Hermione Granger and Making Fictional People Real

Why do we defend fictional characters? Whether it be appearance, decisions, feelings, or actions, many people come to the defense of a person who isn’t actually real. Why?

On Friday, November 13th, after an extremely stressful workweek, I read about an interview between Emma Watson and someone from Time in which Emma Watson said, not for the first time, that she thought Hermione Granger’s hair in the first Harry Potter movie was ugly.

First, I’d like to say that Emma Watson is an adult and entitled to her own opinions. She’s a complex person doing a lot of good in the world.

Second, that’s my hair. That was the hair that got me bullied to the point of tears in middle school. It hurts surprisingly badly to hear Emma Watson echo those bullies’ words.

It was too much after the week I’d had.


So, I broke one of my Sacred Facebook Posting Rules not to put up personal, emotional content and posted a snarky status about the quote. Its original meaning did not carry well through the text, I’ll admit that. Did I mention the workweek had been really, really stressful? I just needed a hug.

Note to self: When in need of a hug, just ask.

Among the comments was one that really struck me. It essentially asked, “Hermione is a fictional character, how can you bully a fictional character?”

The short answer is: You can’t bully a fictional character, but you can denigrate a fictional person’s physical traits, traits that might be shared by real people, therefore essentially commenting on real people.

Then I got to thinking about why I cared so much about a fictional person. Hermione had no real honor to defend—and she’d be much better at defending it—and her story ended several years ago. How did this character seem so real that I still find myself personally offended on her behalf well after I’ve stopped reading or watching her story?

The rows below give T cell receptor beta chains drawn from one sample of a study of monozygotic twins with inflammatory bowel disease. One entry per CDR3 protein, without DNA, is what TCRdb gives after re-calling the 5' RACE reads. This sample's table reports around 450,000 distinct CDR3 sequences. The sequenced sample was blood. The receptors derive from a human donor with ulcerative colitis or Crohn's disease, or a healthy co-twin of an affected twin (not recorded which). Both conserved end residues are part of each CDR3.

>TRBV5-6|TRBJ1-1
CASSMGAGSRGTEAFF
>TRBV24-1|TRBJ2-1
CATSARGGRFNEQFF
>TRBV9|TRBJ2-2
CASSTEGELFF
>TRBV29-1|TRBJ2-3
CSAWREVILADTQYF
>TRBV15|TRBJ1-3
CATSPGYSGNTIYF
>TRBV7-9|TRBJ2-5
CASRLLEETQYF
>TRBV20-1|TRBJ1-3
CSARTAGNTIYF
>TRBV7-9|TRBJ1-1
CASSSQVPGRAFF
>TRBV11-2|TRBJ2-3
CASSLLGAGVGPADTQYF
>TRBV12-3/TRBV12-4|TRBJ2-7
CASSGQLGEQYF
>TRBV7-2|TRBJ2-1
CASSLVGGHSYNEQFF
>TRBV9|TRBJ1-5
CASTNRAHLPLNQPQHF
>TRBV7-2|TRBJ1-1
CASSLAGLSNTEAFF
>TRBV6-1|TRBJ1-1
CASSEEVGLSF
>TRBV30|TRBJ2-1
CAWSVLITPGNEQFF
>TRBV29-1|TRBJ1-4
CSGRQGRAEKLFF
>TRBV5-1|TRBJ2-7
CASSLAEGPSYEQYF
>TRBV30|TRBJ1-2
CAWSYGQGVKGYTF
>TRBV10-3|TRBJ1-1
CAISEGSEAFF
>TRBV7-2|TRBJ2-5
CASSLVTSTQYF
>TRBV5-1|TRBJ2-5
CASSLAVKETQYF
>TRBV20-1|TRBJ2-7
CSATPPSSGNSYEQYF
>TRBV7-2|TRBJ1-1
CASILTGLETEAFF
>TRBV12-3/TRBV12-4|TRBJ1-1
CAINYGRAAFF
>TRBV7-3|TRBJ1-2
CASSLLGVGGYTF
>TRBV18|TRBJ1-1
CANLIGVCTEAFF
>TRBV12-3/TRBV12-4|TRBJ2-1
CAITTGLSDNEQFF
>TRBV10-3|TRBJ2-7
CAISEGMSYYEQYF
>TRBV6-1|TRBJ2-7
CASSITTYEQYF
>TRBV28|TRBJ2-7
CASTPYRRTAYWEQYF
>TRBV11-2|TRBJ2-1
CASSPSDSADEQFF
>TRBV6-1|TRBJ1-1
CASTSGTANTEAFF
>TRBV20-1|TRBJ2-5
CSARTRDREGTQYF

I figure it’s because Hermione Granger was written in such a masterful way that JK Rowling tricked my brain into think she was real. Hermione is a fantastic example of a person with her own strengths and character flaws, vaguely defined hopes and dreams, and someone who suffers the triumphs and failures of adolescence. She isn’t always right, and that makes her more human, more real.

I didn’t get upset because Emma Watson thinks Hermione’s hair in the first movie is ugly (for the record, I still would never use the word “ugly”). I got upset because Hermione Granger, the cleverest witch of her age, was reduced to the quality of her hair and, because I shared a similar appearance with the character, I felt like I had been reduced to my ugly hair (it is still quite difficult to tame and sort of random chance to look nice on any given day).

BUT WHY? Why do we care about characters like this? Why do people get upset when a character is mocked or made the butt of a joke?

Because when those characters are relatable, and people can see themselves as that character, that mocking feels personal. 

Since we’re in the thick of NaNo WriMo, I’m not going to go more in depth in this post, but I will be doing a short series on character, specifically how writers develop real, complex people who happen to be imaginary. Join me next Thursday for Character Study!

Author: V. Kane

I write YA fantasy, blog about it, and then take my dog out for therapy. My current manuscript is ANATHEMA, a story of two sisters caught up in a war between the gods. Find me on Twitter at @ValkyrieWriting or Instagram at books_and_dogs

2 thoughts

  1. I don’t know if this is adding a subtle dimension or parroting your same point using different words, but to me the biggest thing is not just the individuals speaking ill of/”bullying” the characters, but the way these conversations (and onscreen bullying arcs, for that matter, though good books sometimes manage to rise above in complexity once in a while) so often center on traits that society already says it’s ok to mock. Hair that’s not sleek and silky. Extra weight. Thick glasses. Whatever. All the usual stuff that makes us already feel not-good-enough. The larger force of pop culture and media is basically confirms people’s insecurities, and that keeps us all in this perpetual role of prejudice and power imbalance. The popular clique is running the culture, setting the rules, and everyone else is other.

    Of course, that old hackneyed dynamic has shifted in unprecedented ways lately, and it makes me happy. But there is still such a long way to go.

    Liked by 1 person

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